Buckcherry Sets Off 'Time Bomb'

Considering that the band burst onto the rock radar with a song called "Lit Up" and then built its reputation on explosive live shows, it's only fitting that Buckcherry's sophomore album is titled

Considering that the band burst onto the rock radar with a song called "Lit Up" and then built its reputation on explosive live shows, it's only fitting that Buckcherry's sophomore album is titled "Time Bomb."

Set for a March 27 release, the DreamWorks album finds the Los Angeles quintet offering ample doses of the same rambunctious attitude showcased on its self-titled, gold-certified 1999 debut. But "Time Bomb" also sees the group refine its energetic hard rock sound with a Stones-worthy sensibility and elements of classic power pop.

Vocalist/lyricist Josh Todd believes Buckcherry's musical growth stems in part from the growth within its own ranks. The group added a second guitarist, Yogi, after it finished recording its debut, and Todd says "Time Bomb" benefited from his presence. "Having Yogi aboard definitely helped step up everybody's game, because the guitars really accented each other," he says. "Adding Yogi really gave it a lot more flavor."

Buckcherry's other guitarist, Keith Nelson, says that 15 months of constant touring in support of the group's debut -- four singles from which cracked Billboard's Mainstream Rock Tracks chart (including the Grammy-nominated No. 1 hit "Lit Up") -- also strengthened the album's material. "The record represents a band that went out and played as many shows as they possibly could."

The band made a conscious attempt to separate the John Travis-produced "Time Bomb" from its predecessor, Todd explains. "It's a more melodic record than the last one, and it's a little harder," he says. "There's more uptempo songs [because] one thing that bothered us about the first record in retrospect [was that] there's just a few too many slow-to-midtempo songs. We just wanted something out there that was going to really step up our game from the last record."

Accordingly, 10 of the record's 13 tracks pull no punches, lyrically or musically. They include the driving "Whiskey in the Morning," a tale of Todd's battles with alcoholism; the peppy, Cheap Trick-reminiscent "Underneath"; and the set's turbulent first single, "Ridin'," which the act has been performing live for two years.

"I feel like it's the next logical step from 'Lit Up' as far as a leadoff track," Nelson says. "Hopefully the record will have long-enough legs that people will be able to get beyond 'Ridin' ' and see that there's a lot more going on, but I think it's a really good place to start."

Todd says the infectious, edgy song was written before Buckcherry embarked on its first tour. "I was just imagining what it's going to be like -- what I've dreamed about my entire life," he notes.

A video for "Ridin' " will be shot later this month. DreamWorks marketing director Monica Fitzgibbons says the clip will be promoted in unique ways, including at NASCAR races, where it will be shown on jumbotrons. "Whiskey in the Morning" is currently offered for download on the DreamWorks Web site.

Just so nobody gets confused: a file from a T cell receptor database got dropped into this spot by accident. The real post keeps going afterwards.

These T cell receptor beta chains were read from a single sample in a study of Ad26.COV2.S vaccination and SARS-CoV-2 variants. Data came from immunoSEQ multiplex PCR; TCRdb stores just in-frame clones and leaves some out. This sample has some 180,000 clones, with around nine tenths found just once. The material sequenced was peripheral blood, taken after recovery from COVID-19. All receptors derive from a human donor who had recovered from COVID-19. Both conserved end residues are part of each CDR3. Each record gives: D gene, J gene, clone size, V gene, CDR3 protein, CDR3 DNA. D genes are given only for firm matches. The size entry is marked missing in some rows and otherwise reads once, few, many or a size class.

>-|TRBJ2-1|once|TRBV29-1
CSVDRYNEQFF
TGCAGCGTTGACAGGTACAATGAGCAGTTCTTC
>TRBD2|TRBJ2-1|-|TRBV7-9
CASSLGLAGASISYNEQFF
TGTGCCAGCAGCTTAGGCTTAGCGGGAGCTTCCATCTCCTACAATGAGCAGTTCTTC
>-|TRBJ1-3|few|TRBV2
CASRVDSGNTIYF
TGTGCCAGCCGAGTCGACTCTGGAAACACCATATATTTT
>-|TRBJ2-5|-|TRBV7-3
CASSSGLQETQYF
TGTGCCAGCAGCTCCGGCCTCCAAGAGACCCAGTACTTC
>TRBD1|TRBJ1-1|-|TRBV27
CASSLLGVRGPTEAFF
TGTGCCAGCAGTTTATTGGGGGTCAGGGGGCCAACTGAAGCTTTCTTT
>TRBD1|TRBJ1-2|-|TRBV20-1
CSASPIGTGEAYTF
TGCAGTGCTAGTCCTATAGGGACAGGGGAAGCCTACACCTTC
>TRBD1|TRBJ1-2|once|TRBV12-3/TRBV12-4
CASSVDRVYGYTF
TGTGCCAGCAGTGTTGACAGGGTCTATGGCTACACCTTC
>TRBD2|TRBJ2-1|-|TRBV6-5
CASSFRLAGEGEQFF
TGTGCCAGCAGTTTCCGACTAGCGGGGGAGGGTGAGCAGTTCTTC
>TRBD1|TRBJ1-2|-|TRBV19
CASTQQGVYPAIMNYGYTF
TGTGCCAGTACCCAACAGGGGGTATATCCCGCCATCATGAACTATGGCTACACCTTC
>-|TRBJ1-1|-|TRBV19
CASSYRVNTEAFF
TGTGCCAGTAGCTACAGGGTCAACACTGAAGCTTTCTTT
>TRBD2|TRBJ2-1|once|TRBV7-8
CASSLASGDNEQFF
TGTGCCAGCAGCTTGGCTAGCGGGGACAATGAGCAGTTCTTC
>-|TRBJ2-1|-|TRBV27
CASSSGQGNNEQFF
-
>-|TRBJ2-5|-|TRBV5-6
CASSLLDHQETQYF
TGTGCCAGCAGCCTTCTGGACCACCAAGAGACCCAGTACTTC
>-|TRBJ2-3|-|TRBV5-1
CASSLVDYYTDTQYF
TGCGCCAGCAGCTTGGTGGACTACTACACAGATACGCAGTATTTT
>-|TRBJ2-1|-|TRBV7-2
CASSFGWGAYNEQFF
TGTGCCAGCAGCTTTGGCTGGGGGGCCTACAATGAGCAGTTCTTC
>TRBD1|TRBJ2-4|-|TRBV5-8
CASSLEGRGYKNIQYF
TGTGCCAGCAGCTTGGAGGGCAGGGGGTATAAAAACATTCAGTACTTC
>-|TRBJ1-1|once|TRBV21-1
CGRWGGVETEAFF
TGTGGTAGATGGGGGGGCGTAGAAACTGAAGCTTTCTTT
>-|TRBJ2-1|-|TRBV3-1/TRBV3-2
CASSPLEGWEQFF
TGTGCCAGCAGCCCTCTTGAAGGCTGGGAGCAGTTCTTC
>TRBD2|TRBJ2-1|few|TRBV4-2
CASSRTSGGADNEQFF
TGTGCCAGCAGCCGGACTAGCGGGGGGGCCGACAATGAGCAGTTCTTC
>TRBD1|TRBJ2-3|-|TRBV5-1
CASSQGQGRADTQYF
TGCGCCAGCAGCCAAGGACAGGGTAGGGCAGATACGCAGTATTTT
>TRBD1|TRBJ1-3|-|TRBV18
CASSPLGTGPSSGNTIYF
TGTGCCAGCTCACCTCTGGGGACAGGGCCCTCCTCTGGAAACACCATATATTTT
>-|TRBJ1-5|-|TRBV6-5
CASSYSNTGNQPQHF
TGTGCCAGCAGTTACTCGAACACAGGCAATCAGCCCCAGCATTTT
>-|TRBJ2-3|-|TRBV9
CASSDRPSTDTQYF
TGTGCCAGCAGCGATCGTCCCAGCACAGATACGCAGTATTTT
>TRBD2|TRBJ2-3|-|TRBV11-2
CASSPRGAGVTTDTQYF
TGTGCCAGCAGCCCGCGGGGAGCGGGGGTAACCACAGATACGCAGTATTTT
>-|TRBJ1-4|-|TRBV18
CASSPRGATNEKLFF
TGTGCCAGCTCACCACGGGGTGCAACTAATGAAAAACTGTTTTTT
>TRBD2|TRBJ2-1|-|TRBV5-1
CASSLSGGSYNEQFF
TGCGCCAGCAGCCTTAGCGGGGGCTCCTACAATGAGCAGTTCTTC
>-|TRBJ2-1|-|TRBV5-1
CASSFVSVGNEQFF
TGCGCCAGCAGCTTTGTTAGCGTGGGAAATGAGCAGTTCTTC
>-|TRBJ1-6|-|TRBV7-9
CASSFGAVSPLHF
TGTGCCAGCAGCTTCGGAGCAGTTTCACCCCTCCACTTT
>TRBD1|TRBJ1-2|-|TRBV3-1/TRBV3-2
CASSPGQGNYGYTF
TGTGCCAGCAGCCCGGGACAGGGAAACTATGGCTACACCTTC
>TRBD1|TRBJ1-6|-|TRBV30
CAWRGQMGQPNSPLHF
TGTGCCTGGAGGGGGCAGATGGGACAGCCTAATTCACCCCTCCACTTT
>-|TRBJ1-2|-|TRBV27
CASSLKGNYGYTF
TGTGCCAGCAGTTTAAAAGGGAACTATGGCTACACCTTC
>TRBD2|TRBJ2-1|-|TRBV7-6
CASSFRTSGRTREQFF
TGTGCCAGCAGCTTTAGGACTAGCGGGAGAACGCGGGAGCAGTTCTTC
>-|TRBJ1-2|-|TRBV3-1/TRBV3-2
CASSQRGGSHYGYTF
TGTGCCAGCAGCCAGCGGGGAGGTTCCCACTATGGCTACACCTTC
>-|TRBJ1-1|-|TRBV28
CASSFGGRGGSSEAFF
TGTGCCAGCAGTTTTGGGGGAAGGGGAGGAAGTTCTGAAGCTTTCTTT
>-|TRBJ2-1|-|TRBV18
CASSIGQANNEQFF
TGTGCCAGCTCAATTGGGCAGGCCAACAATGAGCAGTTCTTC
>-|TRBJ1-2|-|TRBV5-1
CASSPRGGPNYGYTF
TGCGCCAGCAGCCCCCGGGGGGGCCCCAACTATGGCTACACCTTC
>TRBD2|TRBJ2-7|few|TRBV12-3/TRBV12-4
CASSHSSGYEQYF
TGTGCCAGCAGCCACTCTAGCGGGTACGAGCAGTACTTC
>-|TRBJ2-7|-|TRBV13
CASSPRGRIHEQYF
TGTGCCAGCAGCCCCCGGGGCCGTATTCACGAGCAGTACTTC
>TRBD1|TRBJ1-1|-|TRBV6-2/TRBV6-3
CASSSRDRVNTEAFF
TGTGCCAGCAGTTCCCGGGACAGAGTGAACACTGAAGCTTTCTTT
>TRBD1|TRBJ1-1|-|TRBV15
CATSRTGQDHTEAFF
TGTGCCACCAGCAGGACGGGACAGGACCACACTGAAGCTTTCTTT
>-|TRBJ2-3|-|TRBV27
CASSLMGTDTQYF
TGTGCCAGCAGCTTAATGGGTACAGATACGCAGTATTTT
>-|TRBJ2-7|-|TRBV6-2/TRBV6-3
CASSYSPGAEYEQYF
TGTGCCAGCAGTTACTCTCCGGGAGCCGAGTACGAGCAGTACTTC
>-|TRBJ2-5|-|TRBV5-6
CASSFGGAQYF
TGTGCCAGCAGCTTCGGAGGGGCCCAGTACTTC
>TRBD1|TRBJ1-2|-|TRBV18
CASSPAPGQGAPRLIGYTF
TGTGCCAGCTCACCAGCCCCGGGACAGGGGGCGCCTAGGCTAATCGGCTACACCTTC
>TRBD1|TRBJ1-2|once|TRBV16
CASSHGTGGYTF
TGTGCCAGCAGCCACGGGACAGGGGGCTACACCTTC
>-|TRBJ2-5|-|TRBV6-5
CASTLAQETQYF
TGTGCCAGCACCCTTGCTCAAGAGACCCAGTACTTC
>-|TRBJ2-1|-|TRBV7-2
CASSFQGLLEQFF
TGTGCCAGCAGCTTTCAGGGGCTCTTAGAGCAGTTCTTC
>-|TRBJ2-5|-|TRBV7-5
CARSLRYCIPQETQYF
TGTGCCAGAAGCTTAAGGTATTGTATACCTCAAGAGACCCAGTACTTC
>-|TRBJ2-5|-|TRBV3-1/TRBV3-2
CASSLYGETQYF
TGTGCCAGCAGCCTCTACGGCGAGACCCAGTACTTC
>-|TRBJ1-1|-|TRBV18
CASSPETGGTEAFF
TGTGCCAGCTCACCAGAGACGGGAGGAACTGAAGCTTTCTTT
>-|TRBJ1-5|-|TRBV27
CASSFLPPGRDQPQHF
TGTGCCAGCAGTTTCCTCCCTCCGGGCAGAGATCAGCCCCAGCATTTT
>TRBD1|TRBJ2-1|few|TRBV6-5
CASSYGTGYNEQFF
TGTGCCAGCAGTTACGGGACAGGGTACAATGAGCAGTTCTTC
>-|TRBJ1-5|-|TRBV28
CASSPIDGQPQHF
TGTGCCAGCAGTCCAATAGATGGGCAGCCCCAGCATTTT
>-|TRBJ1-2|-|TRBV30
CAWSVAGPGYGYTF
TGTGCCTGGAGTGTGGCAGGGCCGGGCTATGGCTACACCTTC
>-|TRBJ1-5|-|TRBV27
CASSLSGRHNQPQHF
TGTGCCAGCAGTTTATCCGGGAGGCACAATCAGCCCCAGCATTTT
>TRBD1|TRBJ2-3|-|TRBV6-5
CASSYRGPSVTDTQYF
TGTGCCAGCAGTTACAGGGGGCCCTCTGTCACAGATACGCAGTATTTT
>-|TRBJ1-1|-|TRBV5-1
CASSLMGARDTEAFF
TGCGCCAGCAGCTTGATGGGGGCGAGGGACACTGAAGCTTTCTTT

The group has already returned to the road, joining Fuel as openers on a six-week Kid Rock tour. "They needed a band to start the party," Todd quips. "Naturally, they picked up the phone and called us."

Buckcherry will also headline select dates on what would have otherwise been off-nights. "We just wanna get the buzz going again and get everybody excited, so ["Time Bomb"] really pops when it comes out," Todd says. "We thought this tour would be perfect for that, to really set it up the right way."

"We're itching to go play," adds Nelson. "I think it's a good way for us to reach some people that we hadn't reached on the first record. I think it's a really great opportunity for us, and we're stoked to do it."

Buckcherry first broke its 10-month concert hiatus -- during which it contributed the song "Alone," in collaboration with film scorer Hans Zimmer, to the "Mission: Impossible 2" soundtrack -- in November, when a brief tour of California offered the group a chance to test its new material. "That was just the appetizer for us," Nelson says. "That really put the jones on us to hit the road."

The band's live energy is one of its biggest selling points, says DreamWorks' Fitzgibbons. "What you see onstage is what they're passionate about," she says. "They're not afraid to go out there and stay true to the music that they want to play. I think that's what makes them special. They're not trying to be pretentious; they're not trying to be a gimmick. They just want to rock."

Adds Todd, "That's the best part of this business, being onstage."

Although the tour with Kid Rock ends four weeks before the release of Time Bomb, Nelson says Buckcherry will be on the road throughout 2001 and probably even beyond. The band is scheduled to perform spring-break-themed concerts in Corpus Christi, Texas, in March, and Nelson hopes the group can also soon return to Japan, where the record will be released with a bonus track March 16.

He adds, "We're just gonna go out and play as often as we can for as many people as we can and enjoy what we do for a living.